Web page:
Featured Research

from universities, journals, and other organizations

Defect in A20 gene expression can contribute to onset of rheumatoid arthritis

Date:
August 16, 2011
Source:
VIB (the Flanders Institute for Biotechnology)
Summary:
Researchers in Belgium have shown that a defective gene can contribute to the onset of rheumatoid arthritis, an often-crippling inflammation of the joints that afflicts about one percent of the world's population.

Researchers from VIB (Flanders Institute for Biotechnology) and Ghent University have shown that a defective gene can contribute to the onset of rheumatoid arthritis, an often-crippling inflammation of the joints that afflicts about 1% of the world's population. Until now, the underlying molecular mechanism of the disease was largely unclear.

Related Articles


In the study, published in Nature Genetics, the researchers demonstrate that a cell-specific defect in the expression of the A20 gene (TNFAIP3) can contribute to the development of rheumatoid arthritis in mice, thereby identifying A20 as a possible target for the generation of new drugs.

Rheumatoid arthritis (RA)

RA is a chronic progressive joint disease that starts with the inflammation of the synovial membrane and soft tissues around the joints, but often spreads to cartilage and bones. The disease is very painful for the patient. Although the cause of rheumatoid arthritis remains unknown, autoimmunity plays a crucial role. Currently, the progression of the disease can be slowed down, but RA cannot be cured.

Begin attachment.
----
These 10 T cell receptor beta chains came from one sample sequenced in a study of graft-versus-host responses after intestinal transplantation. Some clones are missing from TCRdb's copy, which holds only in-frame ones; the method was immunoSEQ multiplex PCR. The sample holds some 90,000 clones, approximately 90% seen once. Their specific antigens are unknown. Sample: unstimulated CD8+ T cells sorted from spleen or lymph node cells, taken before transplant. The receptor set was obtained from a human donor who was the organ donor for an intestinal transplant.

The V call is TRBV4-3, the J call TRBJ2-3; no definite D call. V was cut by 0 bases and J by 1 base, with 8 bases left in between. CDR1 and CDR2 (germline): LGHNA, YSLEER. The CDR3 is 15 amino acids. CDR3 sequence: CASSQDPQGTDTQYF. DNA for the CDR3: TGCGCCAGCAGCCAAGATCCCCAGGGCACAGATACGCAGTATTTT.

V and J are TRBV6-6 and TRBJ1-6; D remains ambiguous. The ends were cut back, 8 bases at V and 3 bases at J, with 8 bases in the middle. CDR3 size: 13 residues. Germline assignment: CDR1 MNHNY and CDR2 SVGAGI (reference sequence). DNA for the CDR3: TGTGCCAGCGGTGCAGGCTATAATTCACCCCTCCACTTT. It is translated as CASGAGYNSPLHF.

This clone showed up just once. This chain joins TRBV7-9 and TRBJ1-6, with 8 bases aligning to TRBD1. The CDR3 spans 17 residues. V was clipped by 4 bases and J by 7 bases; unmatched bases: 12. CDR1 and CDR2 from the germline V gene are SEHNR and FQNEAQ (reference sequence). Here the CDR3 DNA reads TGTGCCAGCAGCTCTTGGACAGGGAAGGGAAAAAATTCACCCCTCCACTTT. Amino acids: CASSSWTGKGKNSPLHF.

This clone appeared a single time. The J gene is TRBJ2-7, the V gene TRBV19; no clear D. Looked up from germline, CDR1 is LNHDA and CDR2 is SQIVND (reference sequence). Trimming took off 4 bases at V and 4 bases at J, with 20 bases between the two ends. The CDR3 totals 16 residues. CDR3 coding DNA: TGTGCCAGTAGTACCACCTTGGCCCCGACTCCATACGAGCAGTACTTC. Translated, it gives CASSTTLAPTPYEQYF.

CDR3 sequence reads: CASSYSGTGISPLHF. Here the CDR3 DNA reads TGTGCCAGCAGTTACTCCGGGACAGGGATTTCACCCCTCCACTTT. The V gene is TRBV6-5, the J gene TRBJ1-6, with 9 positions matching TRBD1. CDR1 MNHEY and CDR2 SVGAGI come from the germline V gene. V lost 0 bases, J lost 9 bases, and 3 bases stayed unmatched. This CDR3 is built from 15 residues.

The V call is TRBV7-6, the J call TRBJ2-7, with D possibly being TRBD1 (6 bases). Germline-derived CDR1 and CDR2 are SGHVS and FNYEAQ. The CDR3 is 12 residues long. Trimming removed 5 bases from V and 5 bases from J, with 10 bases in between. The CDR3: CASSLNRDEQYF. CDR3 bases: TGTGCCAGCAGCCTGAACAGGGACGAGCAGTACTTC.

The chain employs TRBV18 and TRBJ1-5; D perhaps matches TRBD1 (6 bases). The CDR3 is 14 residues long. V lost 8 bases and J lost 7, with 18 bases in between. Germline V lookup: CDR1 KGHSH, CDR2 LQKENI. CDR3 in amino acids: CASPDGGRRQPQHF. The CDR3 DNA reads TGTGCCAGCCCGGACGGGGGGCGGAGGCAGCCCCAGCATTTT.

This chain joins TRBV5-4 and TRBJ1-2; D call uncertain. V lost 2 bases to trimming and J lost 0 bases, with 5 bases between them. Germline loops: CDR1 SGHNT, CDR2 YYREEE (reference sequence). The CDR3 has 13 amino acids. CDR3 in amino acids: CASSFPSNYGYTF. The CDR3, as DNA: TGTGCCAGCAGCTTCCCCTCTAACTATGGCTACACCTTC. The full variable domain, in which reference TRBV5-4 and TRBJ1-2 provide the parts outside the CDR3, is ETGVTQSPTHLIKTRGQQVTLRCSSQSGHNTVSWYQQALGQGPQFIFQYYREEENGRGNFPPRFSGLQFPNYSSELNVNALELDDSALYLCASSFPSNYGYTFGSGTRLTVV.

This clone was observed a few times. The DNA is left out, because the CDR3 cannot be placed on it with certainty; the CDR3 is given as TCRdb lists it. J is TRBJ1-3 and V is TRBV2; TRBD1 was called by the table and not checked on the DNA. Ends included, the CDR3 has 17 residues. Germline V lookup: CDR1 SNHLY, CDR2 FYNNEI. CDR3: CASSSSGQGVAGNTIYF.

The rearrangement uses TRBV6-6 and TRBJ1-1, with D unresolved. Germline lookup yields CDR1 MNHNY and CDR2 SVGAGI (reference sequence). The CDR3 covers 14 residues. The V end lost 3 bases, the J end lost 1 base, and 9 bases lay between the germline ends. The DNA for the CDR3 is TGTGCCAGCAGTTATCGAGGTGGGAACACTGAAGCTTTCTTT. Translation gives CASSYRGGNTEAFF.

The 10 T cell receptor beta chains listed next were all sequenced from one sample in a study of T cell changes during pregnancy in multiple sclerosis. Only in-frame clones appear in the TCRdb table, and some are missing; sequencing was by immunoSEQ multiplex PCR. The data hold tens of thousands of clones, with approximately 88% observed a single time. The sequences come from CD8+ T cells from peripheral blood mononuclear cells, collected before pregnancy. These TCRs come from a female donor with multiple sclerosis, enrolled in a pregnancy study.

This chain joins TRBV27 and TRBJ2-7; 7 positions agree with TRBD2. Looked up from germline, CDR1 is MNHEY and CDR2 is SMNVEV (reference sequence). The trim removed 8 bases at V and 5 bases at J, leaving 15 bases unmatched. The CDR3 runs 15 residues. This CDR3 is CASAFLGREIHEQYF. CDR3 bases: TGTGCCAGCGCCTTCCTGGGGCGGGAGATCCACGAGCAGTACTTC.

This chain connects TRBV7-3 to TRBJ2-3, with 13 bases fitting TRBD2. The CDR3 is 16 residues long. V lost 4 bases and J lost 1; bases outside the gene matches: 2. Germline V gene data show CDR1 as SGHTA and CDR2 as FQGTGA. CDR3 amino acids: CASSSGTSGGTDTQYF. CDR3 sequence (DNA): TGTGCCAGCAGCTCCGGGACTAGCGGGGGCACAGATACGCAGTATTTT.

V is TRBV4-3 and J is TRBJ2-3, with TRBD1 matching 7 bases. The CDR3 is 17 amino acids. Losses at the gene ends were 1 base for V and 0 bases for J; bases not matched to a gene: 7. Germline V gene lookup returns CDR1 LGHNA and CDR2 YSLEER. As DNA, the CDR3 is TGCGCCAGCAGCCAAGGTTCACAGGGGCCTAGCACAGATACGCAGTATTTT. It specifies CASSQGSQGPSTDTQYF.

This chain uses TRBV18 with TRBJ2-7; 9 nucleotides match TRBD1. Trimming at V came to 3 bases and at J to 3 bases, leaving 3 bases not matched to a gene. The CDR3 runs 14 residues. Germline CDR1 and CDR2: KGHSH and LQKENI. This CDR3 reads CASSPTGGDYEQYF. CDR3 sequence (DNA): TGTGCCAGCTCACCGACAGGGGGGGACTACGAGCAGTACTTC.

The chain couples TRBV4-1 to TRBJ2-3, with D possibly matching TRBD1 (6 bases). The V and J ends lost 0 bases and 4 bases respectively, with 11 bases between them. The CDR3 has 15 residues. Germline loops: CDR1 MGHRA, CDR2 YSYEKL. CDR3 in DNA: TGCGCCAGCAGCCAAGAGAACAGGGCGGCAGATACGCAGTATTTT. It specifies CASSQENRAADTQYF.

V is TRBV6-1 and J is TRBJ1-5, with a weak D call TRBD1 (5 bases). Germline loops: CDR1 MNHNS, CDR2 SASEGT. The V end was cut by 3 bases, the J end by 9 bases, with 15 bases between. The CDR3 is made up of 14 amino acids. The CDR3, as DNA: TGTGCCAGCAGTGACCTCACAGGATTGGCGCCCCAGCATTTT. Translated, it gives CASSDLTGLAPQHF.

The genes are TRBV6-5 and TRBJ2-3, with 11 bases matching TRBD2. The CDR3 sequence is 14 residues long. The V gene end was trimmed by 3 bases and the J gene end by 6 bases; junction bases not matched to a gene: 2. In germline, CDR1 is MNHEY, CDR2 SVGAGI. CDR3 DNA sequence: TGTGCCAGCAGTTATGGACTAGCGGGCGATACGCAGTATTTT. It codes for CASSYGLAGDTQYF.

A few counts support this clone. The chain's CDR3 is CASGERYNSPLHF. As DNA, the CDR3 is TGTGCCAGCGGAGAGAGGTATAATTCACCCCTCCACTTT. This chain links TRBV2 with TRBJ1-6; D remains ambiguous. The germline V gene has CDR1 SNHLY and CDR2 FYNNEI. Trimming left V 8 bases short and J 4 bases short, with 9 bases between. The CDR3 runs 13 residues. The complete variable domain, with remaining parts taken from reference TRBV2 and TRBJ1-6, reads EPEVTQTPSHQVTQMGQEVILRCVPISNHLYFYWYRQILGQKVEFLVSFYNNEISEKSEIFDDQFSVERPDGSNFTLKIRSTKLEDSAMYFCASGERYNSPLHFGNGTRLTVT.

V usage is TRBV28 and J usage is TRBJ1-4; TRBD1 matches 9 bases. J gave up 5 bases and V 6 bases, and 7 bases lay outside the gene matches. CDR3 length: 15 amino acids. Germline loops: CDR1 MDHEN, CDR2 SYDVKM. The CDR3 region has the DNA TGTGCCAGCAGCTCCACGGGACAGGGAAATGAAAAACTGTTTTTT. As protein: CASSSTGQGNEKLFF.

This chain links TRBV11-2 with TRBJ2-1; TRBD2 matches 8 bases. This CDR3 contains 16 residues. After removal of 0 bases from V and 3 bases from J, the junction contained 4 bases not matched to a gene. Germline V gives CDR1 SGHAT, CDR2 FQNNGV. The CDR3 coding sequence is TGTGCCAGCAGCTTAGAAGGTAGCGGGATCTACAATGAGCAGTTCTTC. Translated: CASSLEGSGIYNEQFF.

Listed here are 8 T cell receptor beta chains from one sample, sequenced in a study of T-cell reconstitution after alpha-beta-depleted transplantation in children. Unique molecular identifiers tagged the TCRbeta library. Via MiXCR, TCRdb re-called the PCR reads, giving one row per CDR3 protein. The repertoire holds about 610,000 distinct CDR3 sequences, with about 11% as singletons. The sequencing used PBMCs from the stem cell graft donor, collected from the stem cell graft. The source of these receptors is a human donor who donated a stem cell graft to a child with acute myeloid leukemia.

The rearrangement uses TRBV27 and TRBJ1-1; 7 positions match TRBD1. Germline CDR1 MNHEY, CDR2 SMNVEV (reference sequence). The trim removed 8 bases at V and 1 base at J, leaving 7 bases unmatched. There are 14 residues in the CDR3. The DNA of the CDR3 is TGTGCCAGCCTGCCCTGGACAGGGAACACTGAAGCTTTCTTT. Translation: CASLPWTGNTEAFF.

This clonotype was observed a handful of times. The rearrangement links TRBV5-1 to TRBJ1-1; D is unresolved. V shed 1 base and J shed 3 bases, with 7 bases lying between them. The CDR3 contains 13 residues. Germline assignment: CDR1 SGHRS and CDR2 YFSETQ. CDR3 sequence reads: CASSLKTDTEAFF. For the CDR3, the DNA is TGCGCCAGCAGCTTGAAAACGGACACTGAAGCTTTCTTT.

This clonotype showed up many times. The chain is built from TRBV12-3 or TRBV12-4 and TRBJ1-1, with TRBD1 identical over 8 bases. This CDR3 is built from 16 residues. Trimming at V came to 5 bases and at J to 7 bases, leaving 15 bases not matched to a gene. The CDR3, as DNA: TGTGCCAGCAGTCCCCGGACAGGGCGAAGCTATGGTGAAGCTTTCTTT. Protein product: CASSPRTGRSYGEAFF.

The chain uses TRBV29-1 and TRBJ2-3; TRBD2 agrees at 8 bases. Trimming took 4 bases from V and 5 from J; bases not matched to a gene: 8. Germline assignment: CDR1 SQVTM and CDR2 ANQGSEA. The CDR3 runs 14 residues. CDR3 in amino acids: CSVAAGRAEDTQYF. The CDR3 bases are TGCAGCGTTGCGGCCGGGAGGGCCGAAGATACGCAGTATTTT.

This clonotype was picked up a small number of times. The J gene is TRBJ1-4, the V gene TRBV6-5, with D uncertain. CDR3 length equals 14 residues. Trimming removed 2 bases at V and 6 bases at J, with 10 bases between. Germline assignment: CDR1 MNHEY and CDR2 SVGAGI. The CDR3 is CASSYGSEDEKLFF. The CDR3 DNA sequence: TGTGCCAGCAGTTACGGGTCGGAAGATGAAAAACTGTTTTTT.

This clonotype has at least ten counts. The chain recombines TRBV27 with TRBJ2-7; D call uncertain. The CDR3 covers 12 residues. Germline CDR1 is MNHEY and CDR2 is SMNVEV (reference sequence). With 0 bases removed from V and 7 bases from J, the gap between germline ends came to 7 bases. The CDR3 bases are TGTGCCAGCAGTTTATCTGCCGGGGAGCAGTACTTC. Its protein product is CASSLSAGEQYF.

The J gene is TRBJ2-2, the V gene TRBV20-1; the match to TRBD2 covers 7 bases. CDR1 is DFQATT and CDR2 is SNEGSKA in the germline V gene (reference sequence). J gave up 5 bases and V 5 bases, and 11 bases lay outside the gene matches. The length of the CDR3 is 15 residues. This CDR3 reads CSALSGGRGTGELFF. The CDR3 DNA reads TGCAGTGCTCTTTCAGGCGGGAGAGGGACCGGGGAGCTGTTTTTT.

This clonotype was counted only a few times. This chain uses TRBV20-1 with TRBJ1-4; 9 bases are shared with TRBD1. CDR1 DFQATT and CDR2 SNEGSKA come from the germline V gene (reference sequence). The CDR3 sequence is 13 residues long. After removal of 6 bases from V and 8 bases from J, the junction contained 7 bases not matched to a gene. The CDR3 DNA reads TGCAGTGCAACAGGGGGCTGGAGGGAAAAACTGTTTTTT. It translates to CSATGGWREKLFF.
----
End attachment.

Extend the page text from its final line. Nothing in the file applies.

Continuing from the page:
Protein A20

A20 is an intracellular negative regulator of the NF-kB transcription factor, which plays a key role in the generation of the inflammatory response. Excessive activation of NF-kB can lead to a whole range of inflammatory diseases, including arthritis. The research group of Rudi Beyaert investigates the molecular mechanisms that control NF-kB activation and earlier in vitro research already indicated a key role for A20. Moreover, genome-wide association studies in humans recently suggested that defects in A20 could contribute to several autoimmune diseases, including RA.

Mouse Model for RA

VIB researchers led by Geert van Loo and Rudi Beyaert at Ghent University have developed mice with myeloid cells incapable of producing A20. In collaboration with Dirk Elewaut, rheumatologist at Ghent University Hospital (Ghent University), who co-supervised the research, they found that these mice had elevated levels of pro-inflammatory cytokines in their blood and joints, and spontaneously developed RA with severe inflammation and osteoporosis. Interestingly, the arthritis in this mouse model was not dependent on TNF, a cytokine that normally plays an essential role in many inflammatory diseases including RA. On the other hand, they were able to demonstrate a role for IL-6 and Toll-like receptor 4 (TLR4).

Impact

The study confirms the crucial role of A20 in the control of inflammatory responses and shows that a defect in A20 in myeloid cells can give rise to RA that is not responsive to anti-TNF treatment. From a therapeutic perspective, this is a very important finding, since anti-TNF therapy fails in 30% of RA patients. The A20-deficient mice are therefore an interesting new mouse model for the study of new therapeutics for RA.

In collaboration with Bart Lambrecht (Ghent University Hospital, Ghent University), the VIB researchers recently demonstrated that mice lacking A20 in dendritic cells, a specific myeloid cell type, also develop an autoimmune pathology that in this case shows more similarities with systemic lupus erythematosus, which is characterized by acute and chronic inflammation of various tissues of the human body (Kool et al., Immunity 2011).


Story Source:

The above story is based on materials provided by VIB (the Flanders Institute for Biotechnology). Note: Materials may be edited for content and length.


Journal References: